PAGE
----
Normative Theories and Bioethics

The revival of normative ethics in the 1960s was associated with a general renewed interest, across Western culture, in applied ethics and especially in bioethics. Rational reflection on the difficult ethical issues associated with the expanded technological resources of the biological sciences demanded a theoretical structure of some richness, and the classical normative theories provided that structure.

The conflicts between deontological and consequentialist theories have been particularly salient in discussions within bioethics. Indeed, some general discussions of bioethics and many popular textbooks treat these two options as if they are the only possible theoretical perspectives. Part of the explanation for this is surely that so many of the ethical problems in medical practice, as well as in the biological sciences more generally, involve questions about whether actions that are generally regarded as morally problematic can be justified in cases where they appear to promise great benefits. Examples of this kind of conflict are plentiful in contemporary bioethics: Can information obtained by a physician in a doctor-patient encounter be revealed to a third party without the patient's consent, if doing so will prevent some great harm? Can physicians lie to their patients in cases where doing so will increase the effectiveness of therapy and decrease the chances of severe depression? Can physicians override the religious objections of patients to certain therapies when it is clear that these therapies will provide important benefits to the patients?

Moral difficulties like these have been at the center of contemporary discussions in bioethics from its inception. They lend themselves to an analysis that regards them as embodying a general conflict between the thought that some actions (e.g., revealing confidential information, lying, or paternalistic interference) are simply not to be done and the thought that one should be prepared to do whatever is necessary so that things go as well as they can. This conflict in turn seems very close to the fundamental issues at stake between the deontologist and the consequentialist.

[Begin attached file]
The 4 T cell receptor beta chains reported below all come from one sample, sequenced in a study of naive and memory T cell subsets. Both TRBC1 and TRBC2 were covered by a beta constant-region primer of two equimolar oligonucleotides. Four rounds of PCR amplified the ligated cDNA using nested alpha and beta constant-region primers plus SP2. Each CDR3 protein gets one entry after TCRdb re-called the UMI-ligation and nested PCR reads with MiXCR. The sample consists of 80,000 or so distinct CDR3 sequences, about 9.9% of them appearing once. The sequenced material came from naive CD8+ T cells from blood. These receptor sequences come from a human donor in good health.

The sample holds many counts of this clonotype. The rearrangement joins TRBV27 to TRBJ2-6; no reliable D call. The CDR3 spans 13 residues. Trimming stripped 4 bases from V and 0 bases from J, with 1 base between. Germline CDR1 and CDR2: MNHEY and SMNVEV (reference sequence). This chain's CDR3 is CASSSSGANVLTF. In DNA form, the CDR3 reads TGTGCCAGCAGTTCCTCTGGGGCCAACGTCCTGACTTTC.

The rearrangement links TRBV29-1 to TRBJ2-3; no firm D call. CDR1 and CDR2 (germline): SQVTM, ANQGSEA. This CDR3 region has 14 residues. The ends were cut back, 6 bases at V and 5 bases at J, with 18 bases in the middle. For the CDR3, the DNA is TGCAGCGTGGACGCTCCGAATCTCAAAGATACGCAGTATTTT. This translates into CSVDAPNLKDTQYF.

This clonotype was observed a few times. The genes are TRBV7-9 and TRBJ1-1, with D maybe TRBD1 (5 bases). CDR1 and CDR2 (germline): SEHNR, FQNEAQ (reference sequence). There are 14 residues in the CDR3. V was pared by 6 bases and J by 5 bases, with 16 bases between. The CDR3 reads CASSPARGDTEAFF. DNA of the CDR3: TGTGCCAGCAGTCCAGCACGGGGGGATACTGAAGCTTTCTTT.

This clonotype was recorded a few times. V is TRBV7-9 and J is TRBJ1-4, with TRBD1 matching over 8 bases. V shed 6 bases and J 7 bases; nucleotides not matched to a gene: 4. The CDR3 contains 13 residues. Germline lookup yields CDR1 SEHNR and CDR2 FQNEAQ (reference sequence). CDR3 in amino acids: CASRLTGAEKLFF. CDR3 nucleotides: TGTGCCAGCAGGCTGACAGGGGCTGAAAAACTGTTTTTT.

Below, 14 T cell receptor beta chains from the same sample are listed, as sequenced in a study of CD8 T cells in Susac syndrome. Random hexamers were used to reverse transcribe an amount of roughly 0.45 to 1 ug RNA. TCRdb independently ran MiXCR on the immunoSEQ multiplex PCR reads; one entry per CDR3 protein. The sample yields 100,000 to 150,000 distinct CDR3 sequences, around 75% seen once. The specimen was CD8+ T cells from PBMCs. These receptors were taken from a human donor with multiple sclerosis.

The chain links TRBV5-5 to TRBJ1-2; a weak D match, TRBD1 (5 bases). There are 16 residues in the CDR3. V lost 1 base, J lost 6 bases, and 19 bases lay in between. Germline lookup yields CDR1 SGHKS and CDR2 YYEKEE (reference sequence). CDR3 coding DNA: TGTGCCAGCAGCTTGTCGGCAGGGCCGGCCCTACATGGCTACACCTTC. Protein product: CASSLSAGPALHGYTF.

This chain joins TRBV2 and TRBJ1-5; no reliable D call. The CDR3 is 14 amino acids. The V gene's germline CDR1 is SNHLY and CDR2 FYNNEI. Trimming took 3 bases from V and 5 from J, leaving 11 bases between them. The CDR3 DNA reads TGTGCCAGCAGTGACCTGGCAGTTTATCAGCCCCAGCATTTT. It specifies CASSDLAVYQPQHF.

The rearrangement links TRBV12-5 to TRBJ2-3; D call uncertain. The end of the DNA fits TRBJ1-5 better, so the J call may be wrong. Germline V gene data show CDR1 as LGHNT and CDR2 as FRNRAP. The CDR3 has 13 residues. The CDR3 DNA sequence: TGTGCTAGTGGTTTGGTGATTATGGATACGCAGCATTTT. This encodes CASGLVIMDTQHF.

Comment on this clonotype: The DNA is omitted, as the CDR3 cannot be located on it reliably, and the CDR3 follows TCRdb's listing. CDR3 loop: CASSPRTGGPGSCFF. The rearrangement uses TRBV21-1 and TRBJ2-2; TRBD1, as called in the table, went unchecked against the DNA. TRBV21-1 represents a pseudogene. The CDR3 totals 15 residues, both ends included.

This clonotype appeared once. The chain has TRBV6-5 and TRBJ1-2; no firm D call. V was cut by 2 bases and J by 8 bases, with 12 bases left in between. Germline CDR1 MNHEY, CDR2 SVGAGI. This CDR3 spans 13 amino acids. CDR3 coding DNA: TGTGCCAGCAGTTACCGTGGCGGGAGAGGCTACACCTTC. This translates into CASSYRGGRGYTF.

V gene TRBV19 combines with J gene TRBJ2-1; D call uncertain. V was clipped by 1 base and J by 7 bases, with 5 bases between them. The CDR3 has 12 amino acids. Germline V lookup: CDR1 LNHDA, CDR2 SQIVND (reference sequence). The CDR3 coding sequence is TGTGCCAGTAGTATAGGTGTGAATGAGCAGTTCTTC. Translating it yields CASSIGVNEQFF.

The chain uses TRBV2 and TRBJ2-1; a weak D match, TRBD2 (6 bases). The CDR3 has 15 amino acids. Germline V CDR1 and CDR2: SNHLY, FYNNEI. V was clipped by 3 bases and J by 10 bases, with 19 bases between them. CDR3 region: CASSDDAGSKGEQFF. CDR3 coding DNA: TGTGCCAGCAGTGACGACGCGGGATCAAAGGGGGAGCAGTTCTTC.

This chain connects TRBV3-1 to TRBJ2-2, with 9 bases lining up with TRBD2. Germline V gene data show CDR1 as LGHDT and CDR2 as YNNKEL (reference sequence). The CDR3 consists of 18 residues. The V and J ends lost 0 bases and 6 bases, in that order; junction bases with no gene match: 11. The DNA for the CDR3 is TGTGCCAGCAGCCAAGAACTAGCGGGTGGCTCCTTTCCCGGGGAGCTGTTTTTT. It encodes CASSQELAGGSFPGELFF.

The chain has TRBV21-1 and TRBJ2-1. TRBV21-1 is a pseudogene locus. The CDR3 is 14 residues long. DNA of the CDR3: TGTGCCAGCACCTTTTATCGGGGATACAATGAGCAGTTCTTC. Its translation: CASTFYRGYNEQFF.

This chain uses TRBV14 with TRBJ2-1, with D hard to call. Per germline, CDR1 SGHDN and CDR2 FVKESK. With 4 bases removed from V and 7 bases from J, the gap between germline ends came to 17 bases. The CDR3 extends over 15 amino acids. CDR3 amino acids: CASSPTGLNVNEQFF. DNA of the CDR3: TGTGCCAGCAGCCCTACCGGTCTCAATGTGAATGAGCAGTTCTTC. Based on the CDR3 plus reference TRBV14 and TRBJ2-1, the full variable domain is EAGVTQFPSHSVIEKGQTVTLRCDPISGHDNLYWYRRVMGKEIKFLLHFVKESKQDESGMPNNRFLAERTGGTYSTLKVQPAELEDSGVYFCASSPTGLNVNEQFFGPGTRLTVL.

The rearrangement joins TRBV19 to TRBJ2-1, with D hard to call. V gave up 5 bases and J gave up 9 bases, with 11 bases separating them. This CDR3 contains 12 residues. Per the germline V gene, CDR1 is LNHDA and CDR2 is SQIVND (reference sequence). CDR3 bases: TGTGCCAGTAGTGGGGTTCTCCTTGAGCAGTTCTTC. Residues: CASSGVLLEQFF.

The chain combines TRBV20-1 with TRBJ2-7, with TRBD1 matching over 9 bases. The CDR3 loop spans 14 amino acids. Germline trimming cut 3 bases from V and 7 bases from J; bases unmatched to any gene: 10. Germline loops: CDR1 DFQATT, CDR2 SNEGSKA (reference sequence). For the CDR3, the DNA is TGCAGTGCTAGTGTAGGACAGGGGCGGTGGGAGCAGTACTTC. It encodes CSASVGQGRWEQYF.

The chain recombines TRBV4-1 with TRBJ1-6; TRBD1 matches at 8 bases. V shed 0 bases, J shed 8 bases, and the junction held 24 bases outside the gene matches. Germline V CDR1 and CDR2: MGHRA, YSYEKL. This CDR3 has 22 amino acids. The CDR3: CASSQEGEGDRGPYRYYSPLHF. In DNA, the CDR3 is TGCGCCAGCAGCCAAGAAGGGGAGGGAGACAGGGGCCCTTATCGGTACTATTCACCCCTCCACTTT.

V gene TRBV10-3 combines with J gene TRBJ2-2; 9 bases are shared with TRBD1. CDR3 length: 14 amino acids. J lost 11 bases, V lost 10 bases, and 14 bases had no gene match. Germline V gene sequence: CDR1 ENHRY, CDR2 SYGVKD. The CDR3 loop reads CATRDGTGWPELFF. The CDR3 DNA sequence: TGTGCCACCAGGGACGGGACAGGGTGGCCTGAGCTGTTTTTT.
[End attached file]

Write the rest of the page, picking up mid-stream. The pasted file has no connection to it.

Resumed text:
Until recent years, virtue theories have been conspicuously absent from most discussions of bioethics. The renewed interest in these approaches is associated with their revival within moral philosophy generally. But there are also features of contemporary bioethics that explain the attention they receive. First, a kind of impasse has developed between consequentialist and deontological approaches to some bioethical problems, and bioethicists have turned to virtue theories with the hope that they can avoid this impasse. Second, there is a new interest in questions about the character of the various agents (e.g., physicians, nurses, researchers, and technicians) who work in settings where bioethical issues arise. This interest in character is partially a reflection of impatience with "quandary ethics." It also, however, grows out of the search for new models of moral education. Molding and shaping character has seemed to many a more attractive goal for moral education than the goal of inculcating rules. Shaping character indeed seems especially important in bioethics, where change is endemic and rules become outdated quickly.

Finally, virtue theories seem to be attracting more attention within bioethics because of the strong analogies between the notion of health and overall biological fitness, on the one hand, and, on the other, the more general notion of human flourishing that lies at the heart of virtue theories. For those who think that bioethical issues are best approached by getting clear on the goals of the biomedical sciences, this analogy is likely to lead them to take virtue theories seriously.

In spite of the recent revival of virtue ethics both within bioethics and within moral philosophy more generally, however, the dominant argumentative strategies in bioethics continue to be drawn from the deontological and consequentialist traditions. Nevertheless, each of the three traditions is now represented in the contemporary bioethical discussion by competent and enthusiastic advocates, and it seems certain that the central problems within bioethics will continue to be discussed in terms contributed by these normative traditions.


SEEALSO: Care; Casuistry; CommunitarianismandBioethics; Contractarianism and Bioethics; Double Effect, Principle or Doctrine of; Emotions; Obligation and Supererogation; Human Rights; Natural Law; Principalism; Utilitarianism; Virtue and Character; and other Ethics subentries

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